Morgan State’s Retention director pens book on increasing retention rates

Tramon Lucas

Morgan State University’s Director of Student Success and Retention released a new book on the degree gap completion rate amongst HBCUs.

Tiffany Mfume’s book “What Works at Historically Black Colleges and Universities (HBCUs): Nine Strategies for Increasing Retention and Graduation Rates,” focuses on the strategies that black colleges, particularly Morgan, are using to close the gap in degree completion.

“We use the retention rate, which is the percentage of students that come back from the first year and return for the second year, and we also use the federal definition for graduation rate, which is those students who complete in 150 percent of the time, which is six years instead of four,” explained Mfume.

“If you take a break and you finish in eight years but it was only twelve semesters in eight years, then that doesn’t count. We need to have students finish before the end of their sixth consecutive year.”

Mfume described the process of putting the book together as being “tedious.”

“It takes a lot of work. Depending on your publisher, the process can take anywhere from two to five years for some people. For me it was about two years.”

However regardless of the complications and time invested into creating the book, Mfume said she enjoyed it and explained its importance.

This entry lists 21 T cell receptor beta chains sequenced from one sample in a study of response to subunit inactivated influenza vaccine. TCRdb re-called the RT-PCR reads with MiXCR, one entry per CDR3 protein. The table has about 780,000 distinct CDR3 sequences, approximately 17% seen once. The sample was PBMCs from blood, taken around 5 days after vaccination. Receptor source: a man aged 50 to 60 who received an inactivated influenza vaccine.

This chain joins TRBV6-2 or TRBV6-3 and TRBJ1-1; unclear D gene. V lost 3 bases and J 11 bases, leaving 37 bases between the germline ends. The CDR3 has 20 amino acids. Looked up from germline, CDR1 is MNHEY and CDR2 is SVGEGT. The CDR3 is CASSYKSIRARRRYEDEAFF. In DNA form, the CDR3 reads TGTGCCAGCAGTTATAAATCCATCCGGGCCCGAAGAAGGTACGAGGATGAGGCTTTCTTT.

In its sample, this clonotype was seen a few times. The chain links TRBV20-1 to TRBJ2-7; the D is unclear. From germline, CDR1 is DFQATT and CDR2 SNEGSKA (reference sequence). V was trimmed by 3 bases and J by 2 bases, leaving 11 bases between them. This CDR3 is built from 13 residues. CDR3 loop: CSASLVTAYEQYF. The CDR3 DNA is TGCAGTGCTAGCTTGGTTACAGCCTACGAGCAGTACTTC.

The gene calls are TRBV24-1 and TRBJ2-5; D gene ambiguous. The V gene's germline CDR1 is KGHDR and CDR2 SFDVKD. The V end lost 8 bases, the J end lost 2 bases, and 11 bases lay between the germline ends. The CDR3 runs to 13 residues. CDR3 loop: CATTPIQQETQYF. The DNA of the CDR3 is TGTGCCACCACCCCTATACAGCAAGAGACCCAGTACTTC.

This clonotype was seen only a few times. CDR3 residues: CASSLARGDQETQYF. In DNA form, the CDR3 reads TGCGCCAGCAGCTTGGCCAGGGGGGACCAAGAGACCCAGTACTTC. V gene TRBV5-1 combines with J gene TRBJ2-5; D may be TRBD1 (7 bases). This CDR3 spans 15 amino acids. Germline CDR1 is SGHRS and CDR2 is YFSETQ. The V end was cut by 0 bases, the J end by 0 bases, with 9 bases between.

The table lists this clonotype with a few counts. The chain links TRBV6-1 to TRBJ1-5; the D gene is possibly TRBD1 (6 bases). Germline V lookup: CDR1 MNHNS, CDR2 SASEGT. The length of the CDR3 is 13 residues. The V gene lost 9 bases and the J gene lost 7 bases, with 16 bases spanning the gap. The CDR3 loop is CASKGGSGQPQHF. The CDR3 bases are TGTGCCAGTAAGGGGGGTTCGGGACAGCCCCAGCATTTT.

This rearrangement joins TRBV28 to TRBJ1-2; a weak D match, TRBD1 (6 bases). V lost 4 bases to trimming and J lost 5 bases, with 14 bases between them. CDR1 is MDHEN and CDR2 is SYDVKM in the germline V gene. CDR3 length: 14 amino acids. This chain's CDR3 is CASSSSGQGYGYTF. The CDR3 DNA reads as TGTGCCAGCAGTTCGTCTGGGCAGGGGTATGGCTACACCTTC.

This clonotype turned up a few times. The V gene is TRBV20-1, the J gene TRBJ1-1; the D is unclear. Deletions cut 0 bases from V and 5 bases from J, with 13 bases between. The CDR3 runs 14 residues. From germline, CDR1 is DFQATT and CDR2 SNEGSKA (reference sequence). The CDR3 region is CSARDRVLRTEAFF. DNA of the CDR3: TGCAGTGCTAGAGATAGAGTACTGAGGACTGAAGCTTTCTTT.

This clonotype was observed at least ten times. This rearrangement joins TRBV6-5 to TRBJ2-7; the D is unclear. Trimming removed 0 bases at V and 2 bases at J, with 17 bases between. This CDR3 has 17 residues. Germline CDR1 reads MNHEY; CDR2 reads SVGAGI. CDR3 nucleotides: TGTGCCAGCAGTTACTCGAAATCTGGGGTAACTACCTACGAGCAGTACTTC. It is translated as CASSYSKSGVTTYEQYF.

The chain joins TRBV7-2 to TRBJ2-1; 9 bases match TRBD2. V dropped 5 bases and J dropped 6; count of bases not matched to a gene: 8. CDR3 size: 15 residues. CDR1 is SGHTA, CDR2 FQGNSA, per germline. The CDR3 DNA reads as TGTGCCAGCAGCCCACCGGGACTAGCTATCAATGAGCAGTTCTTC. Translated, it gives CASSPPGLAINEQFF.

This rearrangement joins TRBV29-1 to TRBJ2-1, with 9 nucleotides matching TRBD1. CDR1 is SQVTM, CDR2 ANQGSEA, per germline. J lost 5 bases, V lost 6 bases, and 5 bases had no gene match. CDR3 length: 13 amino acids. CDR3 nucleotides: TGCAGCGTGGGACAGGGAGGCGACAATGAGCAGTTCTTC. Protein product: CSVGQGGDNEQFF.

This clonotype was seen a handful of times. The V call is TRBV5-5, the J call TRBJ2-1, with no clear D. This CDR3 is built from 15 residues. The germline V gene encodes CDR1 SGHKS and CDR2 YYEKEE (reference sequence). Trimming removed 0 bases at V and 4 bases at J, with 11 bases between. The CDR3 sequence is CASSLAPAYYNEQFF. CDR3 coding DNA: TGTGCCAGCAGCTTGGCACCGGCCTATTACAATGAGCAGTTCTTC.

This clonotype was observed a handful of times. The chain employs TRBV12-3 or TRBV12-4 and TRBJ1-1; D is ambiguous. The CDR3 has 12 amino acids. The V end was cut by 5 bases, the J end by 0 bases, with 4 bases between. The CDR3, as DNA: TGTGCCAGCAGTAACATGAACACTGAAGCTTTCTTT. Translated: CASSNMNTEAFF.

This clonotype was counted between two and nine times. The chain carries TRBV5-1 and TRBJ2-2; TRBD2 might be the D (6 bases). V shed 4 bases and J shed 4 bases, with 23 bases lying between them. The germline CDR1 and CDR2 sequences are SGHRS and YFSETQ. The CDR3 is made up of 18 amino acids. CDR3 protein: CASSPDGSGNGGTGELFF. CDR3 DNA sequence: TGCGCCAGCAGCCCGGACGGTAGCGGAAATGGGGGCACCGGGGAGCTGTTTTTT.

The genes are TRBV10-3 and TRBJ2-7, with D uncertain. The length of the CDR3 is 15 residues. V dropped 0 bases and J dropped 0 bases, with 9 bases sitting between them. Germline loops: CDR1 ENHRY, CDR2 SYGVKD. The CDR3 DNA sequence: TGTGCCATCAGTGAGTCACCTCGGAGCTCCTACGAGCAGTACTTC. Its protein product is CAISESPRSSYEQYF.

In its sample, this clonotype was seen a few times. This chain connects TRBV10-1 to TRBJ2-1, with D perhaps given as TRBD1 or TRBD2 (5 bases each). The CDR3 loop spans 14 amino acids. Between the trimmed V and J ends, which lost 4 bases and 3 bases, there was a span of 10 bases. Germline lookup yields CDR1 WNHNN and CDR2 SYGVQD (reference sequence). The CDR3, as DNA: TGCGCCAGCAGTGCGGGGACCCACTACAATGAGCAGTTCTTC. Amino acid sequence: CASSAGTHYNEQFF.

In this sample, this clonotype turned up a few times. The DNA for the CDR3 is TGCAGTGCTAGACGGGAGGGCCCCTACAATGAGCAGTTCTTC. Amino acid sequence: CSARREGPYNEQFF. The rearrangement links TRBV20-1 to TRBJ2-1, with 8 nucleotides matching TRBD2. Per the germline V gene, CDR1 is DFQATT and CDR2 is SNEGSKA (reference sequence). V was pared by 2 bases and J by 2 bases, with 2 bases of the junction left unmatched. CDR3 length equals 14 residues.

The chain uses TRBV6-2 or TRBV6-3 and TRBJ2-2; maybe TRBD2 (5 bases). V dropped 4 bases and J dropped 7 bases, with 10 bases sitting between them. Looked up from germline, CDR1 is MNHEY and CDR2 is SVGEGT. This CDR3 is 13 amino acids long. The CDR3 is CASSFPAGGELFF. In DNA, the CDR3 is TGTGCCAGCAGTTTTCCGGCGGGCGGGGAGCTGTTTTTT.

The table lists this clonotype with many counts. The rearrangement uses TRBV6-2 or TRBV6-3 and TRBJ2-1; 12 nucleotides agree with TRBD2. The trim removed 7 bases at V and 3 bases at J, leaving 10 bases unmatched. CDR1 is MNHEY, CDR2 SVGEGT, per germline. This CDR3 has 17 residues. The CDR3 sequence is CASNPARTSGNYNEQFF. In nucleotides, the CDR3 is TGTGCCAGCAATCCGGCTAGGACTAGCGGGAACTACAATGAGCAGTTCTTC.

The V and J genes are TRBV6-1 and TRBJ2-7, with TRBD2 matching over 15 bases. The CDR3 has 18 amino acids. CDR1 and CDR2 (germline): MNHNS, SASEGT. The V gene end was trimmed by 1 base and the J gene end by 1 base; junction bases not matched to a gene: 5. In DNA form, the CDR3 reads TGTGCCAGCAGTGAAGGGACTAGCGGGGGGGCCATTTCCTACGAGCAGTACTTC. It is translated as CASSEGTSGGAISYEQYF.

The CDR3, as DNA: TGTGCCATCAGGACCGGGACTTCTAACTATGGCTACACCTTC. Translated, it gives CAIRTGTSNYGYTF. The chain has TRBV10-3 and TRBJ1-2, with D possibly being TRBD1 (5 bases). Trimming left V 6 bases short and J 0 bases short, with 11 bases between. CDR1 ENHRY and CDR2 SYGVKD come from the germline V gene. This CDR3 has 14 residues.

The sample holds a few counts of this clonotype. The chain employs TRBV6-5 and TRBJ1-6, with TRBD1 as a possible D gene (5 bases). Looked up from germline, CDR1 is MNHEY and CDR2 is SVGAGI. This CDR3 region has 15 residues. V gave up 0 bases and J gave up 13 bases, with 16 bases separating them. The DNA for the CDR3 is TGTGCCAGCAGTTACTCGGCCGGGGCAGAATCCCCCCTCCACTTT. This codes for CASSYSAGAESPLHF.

“One of the reasons that I decided to write a book is that there’s not much published in detail about the strategies we’re utilizing at these HBCUs besides an article or a chapter in a book. A lot isn’t published outside of external researchers, they’re collecting data from HBCUs but they’re not reporting out from within an HBCU,” said Mfume.

“If you just saw a tale, a graph or a snapshot you’d think, ‘What’s wrong with the HBCUs? Why can’t they graduate students more quickly?’ What my book does is really provide the context for those snapshots. It looks at students and their financial challenges.”

The book signing will take place the evening of Apr. 13 in the university Student Center.